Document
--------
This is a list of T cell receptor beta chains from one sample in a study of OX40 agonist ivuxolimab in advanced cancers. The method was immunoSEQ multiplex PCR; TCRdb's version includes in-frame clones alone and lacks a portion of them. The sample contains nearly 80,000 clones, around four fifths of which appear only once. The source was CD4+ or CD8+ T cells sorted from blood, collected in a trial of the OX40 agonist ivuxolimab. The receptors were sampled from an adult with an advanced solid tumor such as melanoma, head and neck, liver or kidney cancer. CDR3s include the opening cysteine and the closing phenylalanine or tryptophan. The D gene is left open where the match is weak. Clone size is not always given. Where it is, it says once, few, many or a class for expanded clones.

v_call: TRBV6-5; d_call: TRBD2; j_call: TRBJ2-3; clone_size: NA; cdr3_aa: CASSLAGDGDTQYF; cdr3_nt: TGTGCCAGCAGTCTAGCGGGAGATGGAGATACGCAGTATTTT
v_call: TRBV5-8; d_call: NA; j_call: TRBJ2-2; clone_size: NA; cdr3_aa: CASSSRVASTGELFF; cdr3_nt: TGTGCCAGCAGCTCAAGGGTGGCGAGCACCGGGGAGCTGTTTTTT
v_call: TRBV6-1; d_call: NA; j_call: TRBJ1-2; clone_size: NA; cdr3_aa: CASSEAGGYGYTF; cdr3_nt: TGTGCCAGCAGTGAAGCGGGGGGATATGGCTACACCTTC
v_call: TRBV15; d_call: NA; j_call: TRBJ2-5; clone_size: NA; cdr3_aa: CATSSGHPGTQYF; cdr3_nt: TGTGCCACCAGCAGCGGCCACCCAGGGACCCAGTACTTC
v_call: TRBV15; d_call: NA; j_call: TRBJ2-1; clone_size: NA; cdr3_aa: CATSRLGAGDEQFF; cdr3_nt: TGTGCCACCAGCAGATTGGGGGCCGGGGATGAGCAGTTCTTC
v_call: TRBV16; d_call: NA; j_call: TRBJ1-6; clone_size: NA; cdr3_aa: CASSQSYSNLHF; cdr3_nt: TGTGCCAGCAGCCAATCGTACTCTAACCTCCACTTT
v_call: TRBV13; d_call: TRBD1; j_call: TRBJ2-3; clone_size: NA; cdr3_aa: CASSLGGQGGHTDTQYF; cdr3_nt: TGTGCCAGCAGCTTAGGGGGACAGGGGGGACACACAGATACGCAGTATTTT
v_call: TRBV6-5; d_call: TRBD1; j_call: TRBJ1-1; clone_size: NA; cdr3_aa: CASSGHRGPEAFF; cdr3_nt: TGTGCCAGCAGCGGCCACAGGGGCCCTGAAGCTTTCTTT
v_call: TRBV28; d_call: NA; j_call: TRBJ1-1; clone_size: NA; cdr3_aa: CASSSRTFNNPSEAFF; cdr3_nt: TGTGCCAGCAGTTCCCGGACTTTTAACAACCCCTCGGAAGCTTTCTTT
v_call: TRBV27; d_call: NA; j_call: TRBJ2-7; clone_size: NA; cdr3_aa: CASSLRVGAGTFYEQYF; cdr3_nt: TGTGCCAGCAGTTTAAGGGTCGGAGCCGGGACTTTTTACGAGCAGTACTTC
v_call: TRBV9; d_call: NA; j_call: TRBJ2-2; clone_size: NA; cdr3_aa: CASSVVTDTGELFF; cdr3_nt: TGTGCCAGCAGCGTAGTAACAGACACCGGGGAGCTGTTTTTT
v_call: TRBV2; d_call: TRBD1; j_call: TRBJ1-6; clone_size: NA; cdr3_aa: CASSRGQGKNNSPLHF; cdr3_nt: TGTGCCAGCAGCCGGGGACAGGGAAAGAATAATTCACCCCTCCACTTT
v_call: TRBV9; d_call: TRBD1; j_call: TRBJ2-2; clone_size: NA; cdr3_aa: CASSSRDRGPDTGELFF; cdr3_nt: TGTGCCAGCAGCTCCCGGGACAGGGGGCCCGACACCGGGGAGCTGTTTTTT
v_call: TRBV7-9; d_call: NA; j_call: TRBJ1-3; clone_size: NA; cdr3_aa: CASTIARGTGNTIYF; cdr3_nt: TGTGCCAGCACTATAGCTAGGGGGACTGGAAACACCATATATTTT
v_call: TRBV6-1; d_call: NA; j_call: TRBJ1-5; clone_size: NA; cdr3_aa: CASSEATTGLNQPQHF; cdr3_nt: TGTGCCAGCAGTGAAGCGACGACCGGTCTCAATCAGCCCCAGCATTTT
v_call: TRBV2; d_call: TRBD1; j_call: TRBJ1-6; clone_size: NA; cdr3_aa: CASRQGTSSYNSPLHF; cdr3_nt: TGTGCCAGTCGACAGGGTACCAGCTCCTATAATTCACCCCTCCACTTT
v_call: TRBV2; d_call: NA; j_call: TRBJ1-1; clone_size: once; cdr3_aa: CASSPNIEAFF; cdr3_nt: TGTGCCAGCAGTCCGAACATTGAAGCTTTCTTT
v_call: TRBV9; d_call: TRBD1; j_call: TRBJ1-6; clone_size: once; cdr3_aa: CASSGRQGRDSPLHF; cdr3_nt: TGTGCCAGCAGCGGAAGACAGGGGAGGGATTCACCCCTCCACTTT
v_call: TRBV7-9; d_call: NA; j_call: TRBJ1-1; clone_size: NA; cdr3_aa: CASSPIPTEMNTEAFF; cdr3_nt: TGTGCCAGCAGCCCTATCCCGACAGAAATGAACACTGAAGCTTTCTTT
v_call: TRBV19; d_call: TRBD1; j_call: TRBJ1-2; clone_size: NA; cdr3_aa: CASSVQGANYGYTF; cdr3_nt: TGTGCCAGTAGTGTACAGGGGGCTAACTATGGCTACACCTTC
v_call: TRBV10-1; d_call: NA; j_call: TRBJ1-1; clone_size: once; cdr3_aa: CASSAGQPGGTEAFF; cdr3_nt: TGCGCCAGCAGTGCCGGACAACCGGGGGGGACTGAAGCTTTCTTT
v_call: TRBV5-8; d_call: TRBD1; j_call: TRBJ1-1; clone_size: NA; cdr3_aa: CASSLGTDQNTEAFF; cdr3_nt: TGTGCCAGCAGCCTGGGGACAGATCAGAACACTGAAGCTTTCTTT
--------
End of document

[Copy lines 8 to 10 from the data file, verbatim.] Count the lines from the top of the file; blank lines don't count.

v_call: TRBV13; d_call: TRBD1; j_call: TRBJ2-3; clone_size: NA; cdr3_aa: CASSLGGQGGHTDTQYF; cdr3_nt: TGTGCCAGCAGCTTAGGGGGACAGGGGGGACACACAGATACGCAGTATTTT
v_call: TRBV6-5; d_call: TRBD1; j_call: TRBJ1-1; clone_size: NA; cdr3_aa: CASSGHRGPEAFF; cdr3_nt: TGTGCCAGCAGCGGCCACAGGGGCCCTGAAGCTTTCTTT
v_call: TRBV28; d_call: NA; j_call: TRBJ1-1; clone_size: NA; cdr3_aa: CASSSRTFNNPSEAFF; cdr3_nt: TGTGCCAGCAGTTCCCGGACTTTTAACAACCCCTCGGAAGCTTTCTTT